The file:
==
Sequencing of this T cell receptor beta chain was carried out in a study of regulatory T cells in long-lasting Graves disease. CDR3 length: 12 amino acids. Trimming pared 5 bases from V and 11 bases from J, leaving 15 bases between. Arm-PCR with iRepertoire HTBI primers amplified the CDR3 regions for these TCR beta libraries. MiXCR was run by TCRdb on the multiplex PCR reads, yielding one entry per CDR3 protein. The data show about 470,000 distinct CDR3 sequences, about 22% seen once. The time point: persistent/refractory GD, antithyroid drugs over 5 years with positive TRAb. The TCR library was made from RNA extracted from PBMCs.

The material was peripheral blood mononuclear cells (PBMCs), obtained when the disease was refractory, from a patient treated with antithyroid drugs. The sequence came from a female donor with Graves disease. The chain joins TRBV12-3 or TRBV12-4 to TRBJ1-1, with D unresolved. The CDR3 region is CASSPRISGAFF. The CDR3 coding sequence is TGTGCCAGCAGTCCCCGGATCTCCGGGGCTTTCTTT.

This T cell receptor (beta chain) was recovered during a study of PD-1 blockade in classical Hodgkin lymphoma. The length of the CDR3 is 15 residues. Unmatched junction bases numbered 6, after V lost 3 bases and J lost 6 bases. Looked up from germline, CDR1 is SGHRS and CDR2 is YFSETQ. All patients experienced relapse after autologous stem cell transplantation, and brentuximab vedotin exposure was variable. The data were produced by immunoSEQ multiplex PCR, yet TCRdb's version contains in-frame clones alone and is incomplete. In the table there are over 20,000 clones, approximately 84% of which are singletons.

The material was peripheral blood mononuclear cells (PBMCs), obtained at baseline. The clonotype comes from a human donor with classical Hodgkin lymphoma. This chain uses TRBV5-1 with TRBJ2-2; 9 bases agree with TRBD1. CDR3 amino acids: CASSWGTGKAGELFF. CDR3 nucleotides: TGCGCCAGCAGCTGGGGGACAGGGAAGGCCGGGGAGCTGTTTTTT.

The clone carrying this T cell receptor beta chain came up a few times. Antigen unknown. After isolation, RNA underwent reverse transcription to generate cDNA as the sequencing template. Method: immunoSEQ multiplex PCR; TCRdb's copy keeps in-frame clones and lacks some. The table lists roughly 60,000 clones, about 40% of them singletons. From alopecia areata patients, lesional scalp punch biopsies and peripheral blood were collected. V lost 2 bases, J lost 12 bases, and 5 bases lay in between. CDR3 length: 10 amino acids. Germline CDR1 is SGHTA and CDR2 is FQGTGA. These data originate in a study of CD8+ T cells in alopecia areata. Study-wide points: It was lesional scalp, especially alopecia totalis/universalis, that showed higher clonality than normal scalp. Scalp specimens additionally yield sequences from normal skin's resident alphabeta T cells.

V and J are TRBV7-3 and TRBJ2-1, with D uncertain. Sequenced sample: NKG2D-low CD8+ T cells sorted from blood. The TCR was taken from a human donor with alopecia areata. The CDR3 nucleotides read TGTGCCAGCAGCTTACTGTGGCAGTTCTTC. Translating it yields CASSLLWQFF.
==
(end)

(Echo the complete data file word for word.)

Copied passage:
Sequencing of this T cell receptor beta chain was carried out in a study of regulatory T cells in long-lasting Graves disease. CDR3 length: 12 amino acids. Trimming pared 5 bases from V and 11 bases from J, leaving 15 bases between. Arm-PCR with iRepertoire HTBI primers amplified the CDR3 regions for these TCR beta libraries. MiXCR was run by TCRdb on the multiplex PCR reads, yielding one entry per CDR3 protein. The data show about 470,000 distinct CDR3 sequences, about 22% seen once. The time point: persistent/refractory GD, antithyroid drugs over 5 years with positive TRAb. The TCR library was made from RNA extracted from PBMCs.

The material was peripheral blood mononuclear cells (PBMCs), obtained when the disease was refractory, from a patient treated with antithyroid drugs. The sequence came from a female donor with Graves disease. The chain joins TRBV12-3 or TRBV12-4 to TRBJ1-1, with D unresolved. The CDR3 region is CASSPRISGAFF. The CDR3 coding sequence is TGTGCCAGCAGTCCCCGGATCTCCGGGGCTTTCTTT.

This T cell receptor (beta chain) was recovered during a study of PD-1 blockade in classical Hodgkin lymphoma. The length of the CDR3 is 15 residues. Unmatched junction bases numbered 6, after V lost 3 bases and J lost 6 bases. Looked up from germline, CDR1 is SGHRS and CDR2 is YFSETQ. All patients experienced relapse after autologous stem cell transplantation, and brentuximab vedotin exposure was variable. The data were produced by immunoSEQ multiplex PCR, yet TCRdb's version contains in-frame clones alone and is incomplete. In the table there are over 20,000 clones, approximately 84% of which are singletons.

The material was peripheral blood mononuclear cells (PBMCs), obtained at baseline. The clonotype comes from a human donor with classical Hodgkin lymphoma. This chain uses TRBV5-1 with TRBJ2-2; 9 bases agree with TRBD1. CDR3 amino acids: CASSWGTGKAGELFF. CDR3 nucleotides: TGCGCCAGCAGCTGGGGGACAGGGAAGGCCGGGGAGCTGTTTTTT.

The clone carrying this T cell receptor beta chain came up a few times. Antigen unknown. After isolation, RNA underwent reverse transcription to generate cDNA as the sequencing template. Method: immunoSEQ multiplex PCR; TCRdb's copy keeps in-frame clones and lacks some. The table lists roughly 60,000 clones, about 40% of them singletons. From alopecia areata patients, lesional scalp punch biopsies and peripheral blood were collected. V lost 2 bases, J lost 12 bases, and 5 bases lay in between. CDR3 length: 10 amino acids. Germline CDR1 is SGHTA and CDR2 is FQGTGA. These data originate in a study of CD8+ T cells in alopecia areata. Study-wide points: It was lesional scalp, especially alopecia totalis/universalis, that showed higher clonality than normal scalp. Scalp specimens additionally yield sequences from normal skin's resident alphabeta T cells.

V and J are TRBV7-3 and TRBJ2-1, with D uncertain. Sequenced sample: NKG2D-low CD8+ T cells sorted from blood. The TCR was taken from a human donor with alopecia areata. The CDR3 nucleotides read TGTGCCAGCAGCTTACTGTGGCAGTTCTTC. Translating it yields CASSLLWQFF.